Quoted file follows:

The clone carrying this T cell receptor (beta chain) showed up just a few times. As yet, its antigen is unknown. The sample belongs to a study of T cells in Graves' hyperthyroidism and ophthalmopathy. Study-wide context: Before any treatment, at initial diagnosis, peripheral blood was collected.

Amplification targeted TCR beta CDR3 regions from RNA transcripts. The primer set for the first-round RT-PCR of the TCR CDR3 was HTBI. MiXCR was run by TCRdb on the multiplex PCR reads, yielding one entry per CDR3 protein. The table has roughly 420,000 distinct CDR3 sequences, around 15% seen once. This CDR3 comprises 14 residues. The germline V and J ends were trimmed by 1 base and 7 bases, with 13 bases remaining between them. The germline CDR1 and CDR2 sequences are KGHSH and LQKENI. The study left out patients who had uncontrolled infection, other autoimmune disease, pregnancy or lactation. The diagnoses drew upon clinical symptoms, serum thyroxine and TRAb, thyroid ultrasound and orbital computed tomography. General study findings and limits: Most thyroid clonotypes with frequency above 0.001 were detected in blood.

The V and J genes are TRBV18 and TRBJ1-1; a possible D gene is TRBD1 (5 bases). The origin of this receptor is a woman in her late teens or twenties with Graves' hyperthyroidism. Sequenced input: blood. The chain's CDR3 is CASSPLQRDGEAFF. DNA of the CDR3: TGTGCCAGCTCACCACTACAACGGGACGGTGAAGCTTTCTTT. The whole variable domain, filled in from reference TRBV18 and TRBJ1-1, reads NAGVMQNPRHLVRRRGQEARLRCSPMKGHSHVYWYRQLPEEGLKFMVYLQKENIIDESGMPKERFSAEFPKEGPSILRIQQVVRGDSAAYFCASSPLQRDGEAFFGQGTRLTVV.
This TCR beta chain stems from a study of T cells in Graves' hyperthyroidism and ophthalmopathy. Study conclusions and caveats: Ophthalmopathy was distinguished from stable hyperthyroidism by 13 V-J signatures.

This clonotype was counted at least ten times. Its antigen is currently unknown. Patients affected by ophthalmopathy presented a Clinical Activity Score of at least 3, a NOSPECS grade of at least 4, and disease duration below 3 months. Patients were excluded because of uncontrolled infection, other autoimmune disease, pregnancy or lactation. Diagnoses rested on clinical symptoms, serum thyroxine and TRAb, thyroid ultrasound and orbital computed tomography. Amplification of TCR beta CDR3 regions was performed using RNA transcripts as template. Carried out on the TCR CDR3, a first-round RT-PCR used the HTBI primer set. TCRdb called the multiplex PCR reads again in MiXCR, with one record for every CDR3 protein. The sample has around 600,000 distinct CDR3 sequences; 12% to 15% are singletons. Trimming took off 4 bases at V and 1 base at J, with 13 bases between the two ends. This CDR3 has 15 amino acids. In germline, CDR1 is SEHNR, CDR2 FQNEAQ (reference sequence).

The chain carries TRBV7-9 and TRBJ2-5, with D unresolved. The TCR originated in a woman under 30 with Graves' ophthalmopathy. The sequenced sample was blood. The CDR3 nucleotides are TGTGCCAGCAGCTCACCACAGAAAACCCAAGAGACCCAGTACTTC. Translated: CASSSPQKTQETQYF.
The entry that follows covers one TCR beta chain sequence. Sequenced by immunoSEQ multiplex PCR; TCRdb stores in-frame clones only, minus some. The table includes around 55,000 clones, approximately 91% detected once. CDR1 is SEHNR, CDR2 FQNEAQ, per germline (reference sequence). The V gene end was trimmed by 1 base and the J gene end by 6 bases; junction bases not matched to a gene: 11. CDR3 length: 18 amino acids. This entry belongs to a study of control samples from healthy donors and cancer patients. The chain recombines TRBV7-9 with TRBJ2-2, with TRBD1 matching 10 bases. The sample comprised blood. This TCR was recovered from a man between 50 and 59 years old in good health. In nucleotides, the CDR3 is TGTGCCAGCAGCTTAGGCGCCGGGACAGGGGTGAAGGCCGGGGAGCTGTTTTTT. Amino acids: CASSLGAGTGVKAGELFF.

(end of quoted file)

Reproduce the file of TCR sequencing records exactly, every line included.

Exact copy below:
The clone carrying this T cell receptor (beta chain) showed up just a few times. As yet, its antigen is unknown. The sample belongs to a study of T cells in Graves' hyperthyroidism and ophthalmopathy. Study-wide context: Before any treatment, at initial diagnosis, peripheral blood was collected.

Amplification targeted TCR beta CDR3 regions from RNA transcripts. The primer set for the first-round RT-PCR of the TCR CDR3 was HTBI. MiXCR was run by TCRdb on the multiplex PCR reads, yielding one entry per CDR3 protein. The table has roughly 420,000 distinct CDR3 sequences, around 15% seen once. This CDR3 comprises 14 residues. The germline V and J ends were trimmed by 1 base and 7 bases, with 13 bases remaining between them. The germline CDR1 and CDR2 sequences are KGHSH and LQKENI. The study left out patients who had uncontrolled infection, other autoimmune disease, pregnancy or lactation. The diagnoses drew upon clinical symptoms, serum thyroxine and TRAb, thyroid ultrasound and orbital computed tomography. General study findings and limits: Most thyroid clonotypes with frequency above 0.001 were detected in blood.

The V and J genes are TRBV18 and TRBJ1-1; a possible D gene is TRBD1 (5 bases). The origin of this receptor is a woman in her late teens or twenties with Graves' hyperthyroidism. Sequenced input: blood. The chain's CDR3 is CASSPLQRDGEAFF. DNA of the CDR3: TGTGCCAGCTCACCACTACAACGGGACGGTGAAGCTTTCTTT. The whole variable domain, filled in from reference TRBV18 and TRBJ1-1, reads NAGVMQNPRHLVRRRGQEARLRCSPMKGHSHVYWYRQLPEEGLKFMVYLQKENIIDESGMPKERFSAEFPKEGPSILRIQQVVRGDSAAYFCASSPLQRDGEAFFGQGTRLTVV.
This TCR beta chain stems from a study of T cells in Graves' hyperthyroidism and ophthalmopathy. Study conclusions and caveats: Ophthalmopathy was distinguished from stable hyperthyroidism by 13 V-J signatures.

This clonotype was counted at least ten times. Its antigen is currently unknown. Patients affected by ophthalmopathy presented a Clinical Activity Score of at least 3, a NOSPECS grade of at least 4, and disease duration below 3 months. Patients were excluded because of uncontrolled infection, other autoimmune disease, pregnancy or lactation. Diagnoses rested on clinical symptoms, serum thyroxine and TRAb, thyroid ultrasound and orbital computed tomography. Amplification of TCR beta CDR3 regions was performed using RNA transcripts as template. Carried out on the TCR CDR3, a first-round RT-PCR used the HTBI primer set. TCRdb called the multiplex PCR reads again in MiXCR, with one record for every CDR3 protein. The sample has around 600,000 distinct CDR3 sequences; 12% to 15% are singletons. Trimming took off 4 bases at V and 1 base at J, with 13 bases between the two ends. This CDR3 has 15 amino acids. In germline, CDR1 is SEHNR, CDR2 FQNEAQ (reference sequence).

The chain carries TRBV7-9 and TRBJ2-5, with D unresolved. The TCR originated in a woman under 30 with Graves' ophthalmopathy. The sequenced sample was blood. The CDR3 nucleotides are TGTGCCAGCAGCTCACCACAGAAAACCCAAGAGACCCAGTACTTC. Translated: CASSSPQKTQETQYF.
The entry that follows covers one TCR beta chain sequence. Sequenced by immunoSEQ multiplex PCR; TCRdb stores in-frame clones only, minus some. The table includes around 55,000 clones, approximately 91% detected once. CDR1 is SEHNR, CDR2 FQNEAQ, per germline (reference sequence). The V gene end was trimmed by 1 base and the J gene end by 6 bases; junction bases not matched to a gene: 11. CDR3 length: 18 amino acids. This entry belongs to a study of control samples from healthy donors and cancer patients. The chain recombines TRBV7-9 with TRBJ2-2, with TRBD1 matching 10 bases. The sample comprised blood. This TCR was recovered from a man between 50 and 59 years old in good health. In nucleotides, the CDR3 is TGTGCCAGCAGCTTAGGCGCCGGGACAGGGGTGAAGGCCGGGGAGCTGTTTTTT. Amino acids: CASSLGAGTGVKAGELFF.